I think that German government doesn’t have any idea for solution of the problem, because, it will be one million, maybe even more, maybe 1.2 million people, but mostly it’s young men who come to Germany and they all get their families to Germany as well. If they live in Germany, it will not be one million - it will be 2-3, maybe even more people from Arab countries living in Germany, and that will change the country. I believe that German government has no answer for this big change in German society... [Source]
Hans-Georg Maassen is the head of Germany’s domestic security service, the BFV. He is quoted in the past week by a British paper saying 
"We are very concerned that Islamists in Germany are trying, under the cover of humanitarian assistance, to exploit the situation of the refugees for their own ends and to proselytise and recruit among asylum-seekers..." [Telegraph UK, September 22, 2015]
Being concerned is of course not a basis for taking people's freedom from them. The head of the BFV concedes there is "no reliable evidence" that "jihadists are infiltrating Germany masquerading as refugees." Still, the interview was published shortly after a series of police raids were carried out in Berlin, targeting suspected recruiters for ISIS. A mosque and several apartments were raided in the early hours, on the heels of warnings that Islamic extremists are recruiting the refugees flooding into Germany.

Meanwhile, back in the home of what used to be the Arab Spring, the absorption of what are commonly (though not so accurately) termed "Syrian refugees" has produced a result that we think speaks for itself,. In CNN's words:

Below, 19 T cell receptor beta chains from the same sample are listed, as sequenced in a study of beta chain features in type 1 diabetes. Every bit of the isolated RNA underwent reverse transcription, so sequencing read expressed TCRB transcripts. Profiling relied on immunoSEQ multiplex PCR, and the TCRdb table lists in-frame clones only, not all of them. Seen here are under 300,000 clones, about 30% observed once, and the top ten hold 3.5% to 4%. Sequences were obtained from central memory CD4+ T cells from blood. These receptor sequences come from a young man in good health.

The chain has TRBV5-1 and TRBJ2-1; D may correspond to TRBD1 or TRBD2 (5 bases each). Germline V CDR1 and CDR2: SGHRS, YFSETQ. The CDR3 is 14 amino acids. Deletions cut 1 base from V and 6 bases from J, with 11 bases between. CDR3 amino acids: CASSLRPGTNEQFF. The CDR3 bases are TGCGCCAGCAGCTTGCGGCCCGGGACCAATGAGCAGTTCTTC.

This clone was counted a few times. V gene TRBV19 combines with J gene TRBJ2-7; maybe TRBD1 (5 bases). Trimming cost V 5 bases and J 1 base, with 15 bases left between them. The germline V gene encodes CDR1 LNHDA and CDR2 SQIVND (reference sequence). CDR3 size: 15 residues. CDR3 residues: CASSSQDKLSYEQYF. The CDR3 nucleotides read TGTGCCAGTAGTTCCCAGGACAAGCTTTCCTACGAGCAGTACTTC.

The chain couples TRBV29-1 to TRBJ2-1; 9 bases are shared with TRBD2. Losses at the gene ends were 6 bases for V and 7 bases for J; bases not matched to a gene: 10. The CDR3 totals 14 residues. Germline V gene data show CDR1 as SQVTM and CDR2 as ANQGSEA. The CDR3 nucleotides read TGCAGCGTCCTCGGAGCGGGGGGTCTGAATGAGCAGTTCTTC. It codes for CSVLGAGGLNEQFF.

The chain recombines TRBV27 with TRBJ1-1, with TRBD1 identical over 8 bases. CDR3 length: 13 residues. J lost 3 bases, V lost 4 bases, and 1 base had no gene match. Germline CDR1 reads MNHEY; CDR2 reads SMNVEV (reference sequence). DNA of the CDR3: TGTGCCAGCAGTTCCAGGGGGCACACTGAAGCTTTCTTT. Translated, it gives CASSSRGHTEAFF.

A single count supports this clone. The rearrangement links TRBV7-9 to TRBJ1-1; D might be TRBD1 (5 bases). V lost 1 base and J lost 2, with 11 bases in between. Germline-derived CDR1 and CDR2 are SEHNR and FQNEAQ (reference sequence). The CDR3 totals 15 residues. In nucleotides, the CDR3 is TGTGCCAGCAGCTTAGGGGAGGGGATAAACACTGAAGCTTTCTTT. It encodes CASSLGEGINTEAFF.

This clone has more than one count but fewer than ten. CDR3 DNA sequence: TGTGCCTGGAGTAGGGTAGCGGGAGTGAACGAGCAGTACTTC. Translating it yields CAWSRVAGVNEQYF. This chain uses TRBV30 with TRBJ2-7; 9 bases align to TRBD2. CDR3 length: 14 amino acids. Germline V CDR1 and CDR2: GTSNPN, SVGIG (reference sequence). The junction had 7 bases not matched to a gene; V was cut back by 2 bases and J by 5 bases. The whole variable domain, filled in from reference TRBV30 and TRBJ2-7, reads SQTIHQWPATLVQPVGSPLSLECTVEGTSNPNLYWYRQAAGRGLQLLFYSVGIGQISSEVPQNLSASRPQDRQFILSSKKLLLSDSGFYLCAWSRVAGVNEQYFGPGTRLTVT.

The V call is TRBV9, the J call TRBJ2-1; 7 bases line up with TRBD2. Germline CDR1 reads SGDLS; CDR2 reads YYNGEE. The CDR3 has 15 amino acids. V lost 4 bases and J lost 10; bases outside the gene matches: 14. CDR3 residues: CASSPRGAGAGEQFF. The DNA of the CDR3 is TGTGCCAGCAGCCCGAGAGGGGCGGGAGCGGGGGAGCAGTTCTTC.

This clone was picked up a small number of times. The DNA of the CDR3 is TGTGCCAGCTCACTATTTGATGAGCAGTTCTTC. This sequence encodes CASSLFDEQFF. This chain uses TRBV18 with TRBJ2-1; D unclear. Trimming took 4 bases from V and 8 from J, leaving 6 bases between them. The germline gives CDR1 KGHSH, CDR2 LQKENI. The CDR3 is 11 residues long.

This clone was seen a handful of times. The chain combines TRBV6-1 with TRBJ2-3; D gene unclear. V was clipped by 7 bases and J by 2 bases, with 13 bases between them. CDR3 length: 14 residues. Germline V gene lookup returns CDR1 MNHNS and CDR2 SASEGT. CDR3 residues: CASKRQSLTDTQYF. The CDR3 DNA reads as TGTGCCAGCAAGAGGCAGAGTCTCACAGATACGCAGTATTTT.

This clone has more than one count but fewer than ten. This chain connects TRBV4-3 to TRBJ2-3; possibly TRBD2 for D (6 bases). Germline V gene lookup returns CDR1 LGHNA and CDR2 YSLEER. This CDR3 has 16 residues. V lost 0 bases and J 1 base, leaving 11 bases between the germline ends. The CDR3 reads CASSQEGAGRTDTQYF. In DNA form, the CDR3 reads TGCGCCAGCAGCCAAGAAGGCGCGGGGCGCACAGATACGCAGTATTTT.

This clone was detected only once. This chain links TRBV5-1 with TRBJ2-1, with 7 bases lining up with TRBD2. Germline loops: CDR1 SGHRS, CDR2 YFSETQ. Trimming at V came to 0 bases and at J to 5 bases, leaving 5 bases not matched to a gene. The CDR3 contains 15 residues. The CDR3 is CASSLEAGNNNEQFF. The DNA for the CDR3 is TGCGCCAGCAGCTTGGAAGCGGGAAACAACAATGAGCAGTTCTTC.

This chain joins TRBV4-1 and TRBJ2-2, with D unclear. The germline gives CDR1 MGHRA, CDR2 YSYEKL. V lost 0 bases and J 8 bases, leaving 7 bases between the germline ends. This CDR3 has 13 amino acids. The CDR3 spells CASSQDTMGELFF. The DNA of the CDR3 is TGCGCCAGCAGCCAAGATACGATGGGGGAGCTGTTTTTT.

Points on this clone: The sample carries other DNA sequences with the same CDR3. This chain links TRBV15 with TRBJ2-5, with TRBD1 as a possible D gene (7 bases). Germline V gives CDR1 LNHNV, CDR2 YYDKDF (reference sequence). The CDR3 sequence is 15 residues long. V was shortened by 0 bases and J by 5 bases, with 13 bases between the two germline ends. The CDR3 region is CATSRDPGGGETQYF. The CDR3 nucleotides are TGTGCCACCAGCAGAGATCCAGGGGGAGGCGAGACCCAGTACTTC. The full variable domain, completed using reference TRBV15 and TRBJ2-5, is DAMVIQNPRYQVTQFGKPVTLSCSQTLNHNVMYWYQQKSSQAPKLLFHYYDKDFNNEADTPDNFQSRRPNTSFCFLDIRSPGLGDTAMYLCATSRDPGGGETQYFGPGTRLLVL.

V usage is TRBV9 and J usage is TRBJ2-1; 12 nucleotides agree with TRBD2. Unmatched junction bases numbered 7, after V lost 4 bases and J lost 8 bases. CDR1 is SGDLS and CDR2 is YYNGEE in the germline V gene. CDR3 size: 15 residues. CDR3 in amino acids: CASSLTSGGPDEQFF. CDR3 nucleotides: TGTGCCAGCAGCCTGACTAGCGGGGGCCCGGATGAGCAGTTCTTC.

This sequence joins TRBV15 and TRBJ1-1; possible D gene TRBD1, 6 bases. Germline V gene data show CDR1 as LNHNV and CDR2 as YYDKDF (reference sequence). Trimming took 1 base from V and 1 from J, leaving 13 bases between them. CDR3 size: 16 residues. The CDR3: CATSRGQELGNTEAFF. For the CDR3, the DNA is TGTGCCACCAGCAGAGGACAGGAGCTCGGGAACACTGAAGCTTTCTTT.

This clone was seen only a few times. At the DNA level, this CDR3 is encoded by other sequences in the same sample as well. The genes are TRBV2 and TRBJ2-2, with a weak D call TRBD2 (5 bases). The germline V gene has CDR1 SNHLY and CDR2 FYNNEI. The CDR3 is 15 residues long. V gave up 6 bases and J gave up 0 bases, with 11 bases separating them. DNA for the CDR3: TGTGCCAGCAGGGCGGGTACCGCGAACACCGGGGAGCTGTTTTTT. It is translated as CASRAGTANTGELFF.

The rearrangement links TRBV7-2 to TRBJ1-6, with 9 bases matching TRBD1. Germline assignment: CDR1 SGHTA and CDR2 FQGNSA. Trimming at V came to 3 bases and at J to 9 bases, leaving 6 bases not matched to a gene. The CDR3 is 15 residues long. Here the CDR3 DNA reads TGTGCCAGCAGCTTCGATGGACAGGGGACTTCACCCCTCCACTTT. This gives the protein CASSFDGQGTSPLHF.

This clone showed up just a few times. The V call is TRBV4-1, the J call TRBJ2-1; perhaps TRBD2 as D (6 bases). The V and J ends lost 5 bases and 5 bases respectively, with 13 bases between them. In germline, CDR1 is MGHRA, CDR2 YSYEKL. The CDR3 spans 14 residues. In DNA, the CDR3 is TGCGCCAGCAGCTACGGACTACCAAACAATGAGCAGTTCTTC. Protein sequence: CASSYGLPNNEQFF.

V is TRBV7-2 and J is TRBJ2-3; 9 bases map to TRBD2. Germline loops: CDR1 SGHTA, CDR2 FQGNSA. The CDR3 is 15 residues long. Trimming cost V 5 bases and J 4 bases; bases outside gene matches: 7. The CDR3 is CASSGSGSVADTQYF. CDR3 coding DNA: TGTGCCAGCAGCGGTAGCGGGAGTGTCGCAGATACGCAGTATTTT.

[N]o Syrian refugees have been resettled in Persian Gulf nations like Kuwait, Bahrain and the United Arab Emirates, countries with significant financial and political interest in Syria... Gulf citizens have much in common with Syrians. They speak Arabic, like most Syrians. And those states are wealthier than many countries, such as Turkey, Lebanon and Jordan, that have accepted refugees. Some say Saudi Arabia and Qatar have an obligation to help victims of a war in which those nations have been involved through their financial support of rebel groups that have fought Syrian President Bashar al-Assad. ["Refugee crisis: Why aren't Gulf states taking them in?", CNN, September 8, 2015]
Some say, and some ask. But meanwhile the migrants keep pushing into Europe in their hundreds of thousands. The Kingdom of Saudi Arabia has made a magnanimous offer to address Germany's challenges by building 
200 mosques in the country for the 'spiritual needs' of the Syrian refugees arriving daily in their thousands [Source].
That should help.